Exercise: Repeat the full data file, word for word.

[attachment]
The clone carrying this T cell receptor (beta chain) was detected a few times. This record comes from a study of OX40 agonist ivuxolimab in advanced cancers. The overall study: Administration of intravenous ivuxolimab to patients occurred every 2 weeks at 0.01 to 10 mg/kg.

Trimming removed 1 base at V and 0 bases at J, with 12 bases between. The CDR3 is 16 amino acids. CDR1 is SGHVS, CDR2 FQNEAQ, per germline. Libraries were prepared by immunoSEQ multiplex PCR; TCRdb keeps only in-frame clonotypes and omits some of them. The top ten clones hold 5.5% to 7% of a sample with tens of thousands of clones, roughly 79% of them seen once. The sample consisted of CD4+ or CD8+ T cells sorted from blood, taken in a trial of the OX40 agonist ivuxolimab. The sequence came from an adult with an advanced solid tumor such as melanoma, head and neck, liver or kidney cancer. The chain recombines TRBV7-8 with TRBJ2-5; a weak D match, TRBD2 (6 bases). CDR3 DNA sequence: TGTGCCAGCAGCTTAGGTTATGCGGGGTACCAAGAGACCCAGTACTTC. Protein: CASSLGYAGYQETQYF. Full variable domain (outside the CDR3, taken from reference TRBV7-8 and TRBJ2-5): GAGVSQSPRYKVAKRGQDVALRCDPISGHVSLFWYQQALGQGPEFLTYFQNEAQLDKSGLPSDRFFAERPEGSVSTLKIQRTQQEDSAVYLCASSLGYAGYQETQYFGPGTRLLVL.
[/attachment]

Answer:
The clone carrying this T cell receptor (beta chain) was detected a few times. This record comes from a study of OX40 agonist ivuxolimab in advanced cancers. The overall study: Administration of intravenous ivuxolimab to patients occurred every 2 weeks at 0.01 to 10 mg/kg.

Trimming removed 1 base at V and 0 bases at J, with 12 bases between. The CDR3 is 16 amino acids. CDR1 is SGHVS, CDR2 FQNEAQ, per germline. Libraries were prepared by immunoSEQ multiplex PCR; TCRdb keeps only in-frame clonotypes and omits some of them. The top ten clones hold 5.5% to 7% of a sample with tens of thousands of clones, roughly 79% of them seen once. The sample consisted of CD4+ or CD8+ T cells sorted from blood, taken in a trial of the OX40 agonist ivuxolimab. The sequence came from an adult with an advanced solid tumor such as melanoma, head and neck, liver or kidney cancer. The chain recombines TRBV7-8 with TRBJ2-5; a weak D match, TRBD2 (6 bases). CDR3 DNA sequence: TGTGCCAGCAGCTTAGGTTATGCGGGGTACCAAGAGACCCAGTACTTC. Protein: CASSLGYAGYQETQYF. Full variable domain (outside the CDR3, taken from reference TRBV7-8 and TRBJ2-5): GAGVSQSPRYKVAKRGQDVALRCDPISGHVSLFWYQQALGQGPEFLTYFQNEAQLDKSGLPSDRFFAERPEGSVSTLKIQRTQQEDSAVYLCASSLGYAGYQETQYFGPGTRLLVL.